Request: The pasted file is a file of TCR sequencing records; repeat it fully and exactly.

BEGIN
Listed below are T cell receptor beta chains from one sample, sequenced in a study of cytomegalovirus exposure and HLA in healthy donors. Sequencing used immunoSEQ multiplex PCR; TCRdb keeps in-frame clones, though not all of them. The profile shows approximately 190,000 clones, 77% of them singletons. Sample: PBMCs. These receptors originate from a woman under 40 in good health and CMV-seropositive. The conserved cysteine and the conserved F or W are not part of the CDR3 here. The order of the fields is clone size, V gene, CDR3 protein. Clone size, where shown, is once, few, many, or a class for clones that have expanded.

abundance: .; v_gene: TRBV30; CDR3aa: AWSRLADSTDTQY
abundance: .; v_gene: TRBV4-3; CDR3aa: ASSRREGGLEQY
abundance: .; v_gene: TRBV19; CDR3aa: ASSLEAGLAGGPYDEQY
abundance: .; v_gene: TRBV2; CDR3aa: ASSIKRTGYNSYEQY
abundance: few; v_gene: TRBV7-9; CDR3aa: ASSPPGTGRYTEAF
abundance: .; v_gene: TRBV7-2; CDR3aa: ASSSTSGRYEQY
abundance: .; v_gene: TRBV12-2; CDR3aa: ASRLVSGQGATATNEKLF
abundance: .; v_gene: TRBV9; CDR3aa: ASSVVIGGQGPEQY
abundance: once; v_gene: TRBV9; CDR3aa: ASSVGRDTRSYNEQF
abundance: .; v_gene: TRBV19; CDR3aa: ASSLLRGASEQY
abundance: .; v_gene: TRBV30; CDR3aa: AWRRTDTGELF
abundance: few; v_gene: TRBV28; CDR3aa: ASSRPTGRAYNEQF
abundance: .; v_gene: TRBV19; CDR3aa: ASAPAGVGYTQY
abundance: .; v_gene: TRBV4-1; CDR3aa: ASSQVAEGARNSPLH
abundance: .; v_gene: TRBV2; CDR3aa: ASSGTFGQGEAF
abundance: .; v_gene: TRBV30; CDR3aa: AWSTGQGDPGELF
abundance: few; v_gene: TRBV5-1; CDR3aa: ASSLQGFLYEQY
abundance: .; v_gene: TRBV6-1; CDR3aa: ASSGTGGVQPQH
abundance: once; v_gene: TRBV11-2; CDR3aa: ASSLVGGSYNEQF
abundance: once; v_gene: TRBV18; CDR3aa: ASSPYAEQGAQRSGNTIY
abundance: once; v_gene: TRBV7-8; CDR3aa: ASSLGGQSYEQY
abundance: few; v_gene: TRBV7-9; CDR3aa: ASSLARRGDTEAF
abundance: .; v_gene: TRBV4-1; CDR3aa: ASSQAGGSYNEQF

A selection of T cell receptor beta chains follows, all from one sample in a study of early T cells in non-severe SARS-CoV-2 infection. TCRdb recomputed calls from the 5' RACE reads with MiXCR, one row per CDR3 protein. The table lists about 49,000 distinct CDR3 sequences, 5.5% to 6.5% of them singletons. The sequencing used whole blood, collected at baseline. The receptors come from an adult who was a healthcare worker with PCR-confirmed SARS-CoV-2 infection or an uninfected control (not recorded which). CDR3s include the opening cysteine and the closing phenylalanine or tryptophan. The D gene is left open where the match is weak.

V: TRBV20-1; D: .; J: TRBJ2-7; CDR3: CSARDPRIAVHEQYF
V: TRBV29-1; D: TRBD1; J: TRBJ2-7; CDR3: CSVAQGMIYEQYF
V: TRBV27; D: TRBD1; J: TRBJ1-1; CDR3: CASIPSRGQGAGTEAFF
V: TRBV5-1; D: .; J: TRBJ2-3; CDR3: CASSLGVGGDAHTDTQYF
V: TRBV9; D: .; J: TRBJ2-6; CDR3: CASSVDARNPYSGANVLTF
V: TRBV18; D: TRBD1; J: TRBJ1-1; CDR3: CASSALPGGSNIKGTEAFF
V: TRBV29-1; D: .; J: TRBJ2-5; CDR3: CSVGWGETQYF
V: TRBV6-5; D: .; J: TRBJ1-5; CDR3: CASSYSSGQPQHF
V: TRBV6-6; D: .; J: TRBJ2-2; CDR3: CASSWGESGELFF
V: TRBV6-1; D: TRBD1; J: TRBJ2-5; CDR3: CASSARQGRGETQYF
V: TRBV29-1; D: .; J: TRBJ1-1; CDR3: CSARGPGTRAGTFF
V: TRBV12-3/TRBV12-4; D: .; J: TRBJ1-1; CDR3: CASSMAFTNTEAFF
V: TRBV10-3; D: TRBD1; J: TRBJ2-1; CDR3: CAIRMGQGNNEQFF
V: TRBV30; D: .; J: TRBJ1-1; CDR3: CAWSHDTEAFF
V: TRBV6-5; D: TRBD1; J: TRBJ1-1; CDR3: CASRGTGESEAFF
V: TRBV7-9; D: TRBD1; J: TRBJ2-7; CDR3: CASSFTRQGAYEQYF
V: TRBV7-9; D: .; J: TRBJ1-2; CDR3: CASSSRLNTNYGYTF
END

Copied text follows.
Listed below are T cell receptor beta chains from one sample, sequenced in a study of cytomegalovirus exposure and HLA in healthy donors. Sequencing used immunoSEQ multiplex PCR; TCRdb keeps in-frame clones, though not all of them. The profile shows approximately 190,000 clones, 77% of them singletons. Sample: PBMCs. These receptors originate from a woman under 40 in good health and CMV-seropositive. The conserved cysteine and the conserved F or W are not part of the CDR3 here. The order of the fields is clone size, V gene, CDR3 protein. Clone size, where shown, is once, few, many, or a class for clones that have expanded.

abundance: .; v_gene: TRBV30; CDR3aa: AWSRLADSTDTQY
abundance: .; v_gene: TRBV4-3; CDR3aa: ASSRREGGLEQY
abundance: .; v_gene: TRBV19; CDR3aa: ASSLEAGLAGGPYDEQY
abundance: .; v_gene: TRBV2; CDR3aa: ASSIKRTGYNSYEQY
abundance: few; v_gene: TRBV7-9; CDR3aa: ASSPPGTGRYTEAF
abundance: .; v_gene: TRBV7-2; CDR3aa: ASSSTSGRYEQY
abundance: .; v_gene: TRBV12-2; CDR3aa: ASRLVSGQGATATNEKLF
abundance: .; v_gene: TRBV9; CDR3aa: ASSVVIGGQGPEQY
abundance: once; v_gene: TRBV9; CDR3aa: ASSVGRDTRSYNEQF
abundance: .; v_gene: TRBV19; CDR3aa: ASSLLRGASEQY
abundance: .; v_gene: TRBV30; CDR3aa: AWRRTDTGELF
abundance: few; v_gene: TRBV28; CDR3aa: ASSRPTGRAYNEQF
abundance: .; v_gene: TRBV19; CDR3aa: ASAPAGVGYTQY
abundance: .; v_gene: TRBV4-1; CDR3aa: ASSQVAEGARNSPLH
abundance: .; v_gene: TRBV2; CDR3aa: ASSGTFGQGEAF
abundance: .; v_gene: TRBV30; CDR3aa: AWSTGQGDPGELF
abundance: few; v_gene: TRBV5-1; CDR3aa: ASSLQGFLYEQY
abundance: .; v_gene: TRBV6-1; CDR3aa: ASSGTGGVQPQH
abundance: once; v_gene: TRBV11-2; CDR3aa: ASSLVGGSYNEQF
abundance: once; v_gene: TRBV18; CDR3aa: ASSPYAEQGAQRSGNTIY
abundance: once; v_gene: TRBV7-8; CDR3aa: ASSLGGQSYEQY
abundance: few; v_gene: TRBV7-9; CDR3aa: ASSLARRGDTEAF
abundance: .; v_gene: TRBV4-1; CDR3aa: ASSQAGGSYNEQF

A selection of T cell receptor beta chains follows, all from one sample in a study of early T cells in non-severe SARS-CoV-2 infection. TCRdb recomputed calls from the 5' RACE reads with MiXCR, one row per CDR3 protein. The table lists about 49,000 distinct CDR3 sequences, 5.5% to 6.5% of them singletons. The sequencing used whole blood, collected at baseline. The receptors come from an adult who was a healthcare worker with PCR-confirmed SARS-CoV-2 infection or an uninfected control (not recorded which). CDR3s include the opening cysteine and the closing phenylalanine or tryptophan. The D gene is left open where the match is weak.

V: TRBV20-1; D: .; J: TRBJ2-7; CDR3: CSARDPRIAVHEQYF
V: TRBV29-1; D: TRBD1; J: TRBJ2-7; CDR3: CSVAQGMIYEQYF
V: TRBV27; D: TRBD1; J: TRBJ1-1; CDR3: CASIPSRGQGAGTEAFF
V: TRBV5-1; D: .; J: TRBJ2-3; CDR3: CASSLGVGGDAHTDTQYF
V: TRBV9; D: .; J: TRBJ2-6; CDR3: CASSVDARNPYSGANVLTF
V: TRBV18; D: TRBD1; J: TRBJ1-1; CDR3: CASSALPGGSNIKGTEAFF
V: TRBV29-1; D: .; J: TRBJ2-5; CDR3: CSVGWGETQYF
V: TRBV6-5; D: .; J: TRBJ1-5; CDR3: CASSYSSGQPQHF
V: TRBV6-6; D: .; J: TRBJ2-2; CDR3: CASSWGESGELFF
V: TRBV6-1; D: TRBD1; J: TRBJ2-5; CDR3: CASSARQGRGETQYF
V: TRBV29-1; D: .; J: TRBJ1-1; CDR3: CSARGPGTRAGTFF
V: TRBV12-3/TRBV12-4; D: .; J: TRBJ1-1; CDR3: CASSMAFTNTEAFF
V: TRBV10-3; D: TRBD1; J: TRBJ2-1; CDR3: CAIRMGQGNNEQFF
V: TRBV30; D: .; J: TRBJ1-1; CDR3: CAWSHDTEAFF
V: TRBV6-5; D: TRBD1; J: TRBJ1-1; CDR3: CASRGTGESEAFF
V: TRBV7-9; D: TRBD1; J: TRBJ2-7; CDR3: CASSFTRQGAYEQYF
V: TRBV7-9; D: .; J: TRBJ1-2; CDR3: CASSSRLNTNYGYTF